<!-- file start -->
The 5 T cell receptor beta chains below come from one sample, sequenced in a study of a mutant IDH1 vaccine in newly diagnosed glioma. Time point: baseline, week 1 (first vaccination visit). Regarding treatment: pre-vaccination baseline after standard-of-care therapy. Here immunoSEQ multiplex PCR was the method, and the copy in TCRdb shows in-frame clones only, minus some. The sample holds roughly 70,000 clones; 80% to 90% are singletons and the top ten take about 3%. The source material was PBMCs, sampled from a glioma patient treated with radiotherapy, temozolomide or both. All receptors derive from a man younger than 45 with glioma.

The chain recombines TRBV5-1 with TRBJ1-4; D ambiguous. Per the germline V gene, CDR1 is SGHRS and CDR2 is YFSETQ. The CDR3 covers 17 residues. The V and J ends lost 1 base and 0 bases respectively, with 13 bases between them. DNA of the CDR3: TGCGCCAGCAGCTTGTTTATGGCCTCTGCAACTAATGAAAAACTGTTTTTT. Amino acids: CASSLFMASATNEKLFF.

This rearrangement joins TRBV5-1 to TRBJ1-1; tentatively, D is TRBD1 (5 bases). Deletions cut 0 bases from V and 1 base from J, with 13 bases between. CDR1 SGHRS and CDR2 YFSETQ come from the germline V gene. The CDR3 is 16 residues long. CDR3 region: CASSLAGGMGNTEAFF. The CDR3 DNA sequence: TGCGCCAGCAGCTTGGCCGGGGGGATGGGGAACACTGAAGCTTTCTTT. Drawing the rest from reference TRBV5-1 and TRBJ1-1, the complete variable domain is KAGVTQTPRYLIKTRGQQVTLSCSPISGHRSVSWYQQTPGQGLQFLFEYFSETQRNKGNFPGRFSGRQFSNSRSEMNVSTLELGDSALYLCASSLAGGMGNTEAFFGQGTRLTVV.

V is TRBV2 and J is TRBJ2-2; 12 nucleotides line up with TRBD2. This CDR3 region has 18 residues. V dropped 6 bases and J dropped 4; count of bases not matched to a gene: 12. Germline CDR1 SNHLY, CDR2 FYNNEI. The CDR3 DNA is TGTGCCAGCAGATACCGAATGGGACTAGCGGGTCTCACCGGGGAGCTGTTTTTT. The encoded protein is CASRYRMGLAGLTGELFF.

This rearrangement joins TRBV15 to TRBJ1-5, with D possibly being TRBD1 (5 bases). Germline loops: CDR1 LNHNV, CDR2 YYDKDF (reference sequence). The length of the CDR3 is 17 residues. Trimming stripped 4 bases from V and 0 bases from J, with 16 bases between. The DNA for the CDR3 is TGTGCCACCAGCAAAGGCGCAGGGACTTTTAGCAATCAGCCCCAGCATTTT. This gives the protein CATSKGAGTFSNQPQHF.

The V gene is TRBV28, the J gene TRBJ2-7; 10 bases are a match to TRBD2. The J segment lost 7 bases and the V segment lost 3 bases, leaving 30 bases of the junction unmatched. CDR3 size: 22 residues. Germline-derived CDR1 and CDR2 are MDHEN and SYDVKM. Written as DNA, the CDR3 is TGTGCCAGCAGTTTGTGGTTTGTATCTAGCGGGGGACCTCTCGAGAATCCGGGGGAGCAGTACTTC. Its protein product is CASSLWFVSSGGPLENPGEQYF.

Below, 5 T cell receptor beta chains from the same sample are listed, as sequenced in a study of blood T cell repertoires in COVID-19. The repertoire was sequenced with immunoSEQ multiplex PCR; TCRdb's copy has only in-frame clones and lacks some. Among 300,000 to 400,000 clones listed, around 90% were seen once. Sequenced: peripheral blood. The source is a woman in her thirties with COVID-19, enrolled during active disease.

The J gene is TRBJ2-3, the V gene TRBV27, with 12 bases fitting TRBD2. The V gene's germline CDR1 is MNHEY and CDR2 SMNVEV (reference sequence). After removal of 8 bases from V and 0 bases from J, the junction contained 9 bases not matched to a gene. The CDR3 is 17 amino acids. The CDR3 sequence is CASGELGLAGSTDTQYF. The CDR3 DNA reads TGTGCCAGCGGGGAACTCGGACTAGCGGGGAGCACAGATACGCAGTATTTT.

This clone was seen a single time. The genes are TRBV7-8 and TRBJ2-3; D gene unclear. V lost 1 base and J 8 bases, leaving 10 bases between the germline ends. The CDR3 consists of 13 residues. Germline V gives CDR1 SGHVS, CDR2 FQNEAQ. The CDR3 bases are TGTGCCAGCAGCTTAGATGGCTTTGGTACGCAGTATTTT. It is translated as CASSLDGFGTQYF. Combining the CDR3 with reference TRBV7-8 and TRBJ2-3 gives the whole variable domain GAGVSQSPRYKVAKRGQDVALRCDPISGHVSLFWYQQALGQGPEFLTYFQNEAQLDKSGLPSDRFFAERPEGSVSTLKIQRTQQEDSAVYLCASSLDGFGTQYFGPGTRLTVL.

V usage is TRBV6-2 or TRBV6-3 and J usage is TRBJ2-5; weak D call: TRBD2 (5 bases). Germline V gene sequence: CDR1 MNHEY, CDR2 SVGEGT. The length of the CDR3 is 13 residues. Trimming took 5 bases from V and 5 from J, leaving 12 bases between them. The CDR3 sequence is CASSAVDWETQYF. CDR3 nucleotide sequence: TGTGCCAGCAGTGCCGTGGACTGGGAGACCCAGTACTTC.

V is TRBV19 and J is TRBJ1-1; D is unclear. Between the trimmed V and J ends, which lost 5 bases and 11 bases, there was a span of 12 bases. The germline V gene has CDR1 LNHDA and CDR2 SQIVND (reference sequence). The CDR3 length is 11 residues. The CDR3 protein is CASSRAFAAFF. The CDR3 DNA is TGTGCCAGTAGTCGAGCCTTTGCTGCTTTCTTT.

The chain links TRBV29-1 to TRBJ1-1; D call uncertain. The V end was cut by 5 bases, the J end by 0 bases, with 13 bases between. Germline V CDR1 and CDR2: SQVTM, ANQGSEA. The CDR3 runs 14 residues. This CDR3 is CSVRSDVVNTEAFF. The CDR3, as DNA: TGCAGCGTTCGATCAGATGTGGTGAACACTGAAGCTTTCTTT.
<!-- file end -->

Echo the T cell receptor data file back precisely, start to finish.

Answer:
The 5 T cell receptor beta chains below come from one sample, sequenced in a study of a mutant IDH1 vaccine in newly diagnosed glioma. Time point: baseline, week 1 (first vaccination visit). Regarding treatment: pre-vaccination baseline after standard-of-care therapy. Here immunoSEQ multiplex PCR was the method, and the copy in TCRdb shows in-frame clones only, minus some. The sample holds roughly 70,000 clones; 80% to 90% are singletons and the top ten take about 3%. The source material was PBMCs, sampled from a glioma patient treated with radiotherapy, temozolomide or both. All receptors derive from a man younger than 45 with glioma.

The chain recombines TRBV5-1 with TRBJ1-4; D ambiguous. Per the germline V gene, CDR1 is SGHRS and CDR2 is YFSETQ. The CDR3 covers 17 residues. The V and J ends lost 1 base and 0 bases respectively, with 13 bases between them. DNA of the CDR3: TGCGCCAGCAGCTTGTTTATGGCCTCTGCAACTAATGAAAAACTGTTTTTT. Amino acids: CASSLFMASATNEKLFF.

This rearrangement joins TRBV5-1 to TRBJ1-1; tentatively, D is TRBD1 (5 bases). Deletions cut 0 bases from V and 1 base from J, with 13 bases between. CDR1 SGHRS and CDR2 YFSETQ come from the germline V gene. The CDR3 is 16 residues long. CDR3 region: CASSLAGGMGNTEAFF. The CDR3 DNA sequence: TGCGCCAGCAGCTTGGCCGGGGGGATGGGGAACACTGAAGCTTTCTTT. Drawing the rest from reference TRBV5-1 and TRBJ1-1, the complete variable domain is KAGVTQTPRYLIKTRGQQVTLSCSPISGHRSVSWYQQTPGQGLQFLFEYFSETQRNKGNFPGRFSGRQFSNSRSEMNVSTLELGDSALYLCASSLAGGMGNTEAFFGQGTRLTVV.

V is TRBV2 and J is TRBJ2-2; 12 nucleotides line up with TRBD2. This CDR3 region has 18 residues. V dropped 6 bases and J dropped 4; count of bases not matched to a gene: 12. Germline CDR1 SNHLY, CDR2 FYNNEI. The CDR3 DNA is TGTGCCAGCAGATACCGAATGGGACTAGCGGGTCTCACCGGGGAGCTGTTTTTT. The encoded protein is CASRYRMGLAGLTGELFF.

This rearrangement joins TRBV15 to TRBJ1-5, with D possibly being TRBD1 (5 bases). Germline loops: CDR1 LNHNV, CDR2 YYDKDF (reference sequence). The length of the CDR3 is 17 residues. Trimming stripped 4 bases from V and 0 bases from J, with 16 bases between. The DNA for the CDR3 is TGTGCCACCAGCAAAGGCGCAGGGACTTTTAGCAATCAGCCCCAGCATTTT. This gives the protein CATSKGAGTFSNQPQHF.

The V gene is TRBV28, the J gene TRBJ2-7; 10 bases are a match to TRBD2. The J segment lost 7 bases and the V segment lost 3 bases, leaving 30 bases of the junction unmatched. CDR3 size: 22 residues. Germline-derived CDR1 and CDR2 are MDHEN and SYDVKM. Written as DNA, the CDR3 is TGTGCCAGCAGTTTGTGGTTTGTATCTAGCGGGGGACCTCTCGAGAATCCGGGGGAGCAGTACTTC. Its protein product is CASSLWFVSSGGPLENPGEQYF.

Below, 5 T cell receptor beta chains from the same sample are listed, as sequenced in a study of blood T cell repertoires in COVID-19. The repertoire was sequenced with immunoSEQ multiplex PCR; TCRdb's copy has only in-frame clones and lacks some. Among 300,000 to 400,000 clones listed, around 90% were seen once. Sequenced: peripheral blood. The source is a woman in her thirties with COVID-19, enrolled during active disease.

The J gene is TRBJ2-3, the V gene TRBV27, with 12 bases fitting TRBD2. The V gene's germline CDR1 is MNHEY and CDR2 SMNVEV (reference sequence). After removal of 8 bases from V and 0 bases from J, the junction contained 9 bases not matched to a gene. The CDR3 is 17 amino acids. The CDR3 sequence is CASGELGLAGSTDTQYF. The CDR3 DNA reads TGTGCCAGCGGGGAACTCGGACTAGCGGGGAGCACAGATACGCAGTATTTT.

This clone was seen a single time. The genes are TRBV7-8 and TRBJ2-3; D gene unclear. V lost 1 base and J 8 bases, leaving 10 bases between the germline ends. The CDR3 consists of 13 residues. Germline V gives CDR1 SGHVS, CDR2 FQNEAQ. The CDR3 bases are TGTGCCAGCAGCTTAGATGGCTTTGGTACGCAGTATTTT. It is translated as CASSLDGFGTQYF. Combining the CDR3 with reference TRBV7-8 and TRBJ2-3 gives the whole variable domain GAGVSQSPRYKVAKRGQDVALRCDPISGHVSLFWYQQALGQGPEFLTYFQNEAQLDKSGLPSDRFFAERPEGSVSTLKIQRTQQEDSAVYLCASSLDGFGTQYFGPGTRLTVL.

V usage is TRBV6-2 or TRBV6-3 and J usage is TRBJ2-5; weak D call: TRBD2 (5 bases). Germline V gene sequence: CDR1 MNHEY, CDR2 SVGEGT. The length of the CDR3 is 13 residues. Trimming took 5 bases from V and 5 from J, leaving 12 bases between them. The CDR3 sequence is CASSAVDWETQYF. CDR3 nucleotide sequence: TGTGCCAGCAGTGCCGTGGACTGGGAGACCCAGTACTTC.

V is TRBV19 and J is TRBJ1-1; D is unclear. Between the trimmed V and J ends, which lost 5 bases and 11 bases, there was a span of 12 bases. The germline V gene has CDR1 LNHDA and CDR2 SQIVND (reference sequence). The CDR3 length is 11 residues. The CDR3 protein is CASSRAFAAFF. The CDR3 DNA is TGTGCCAGTAGTCGAGCCTTTGCTGCTTTCTTT.

The chain links TRBV29-1 to TRBJ1-1; D call uncertain. The V end was cut by 5 bases, the J end by 0 bases, with 13 bases between. Germline V CDR1 and CDR2: SQVTM, ANQGSEA. The CDR3 runs 14 residues. This CDR3 is CSVRSDVVNTEAFF. The CDR3, as DNA: TGCAGCGTTCGATCAGATGTGGTGAACACTGAAGCTTTCTTT.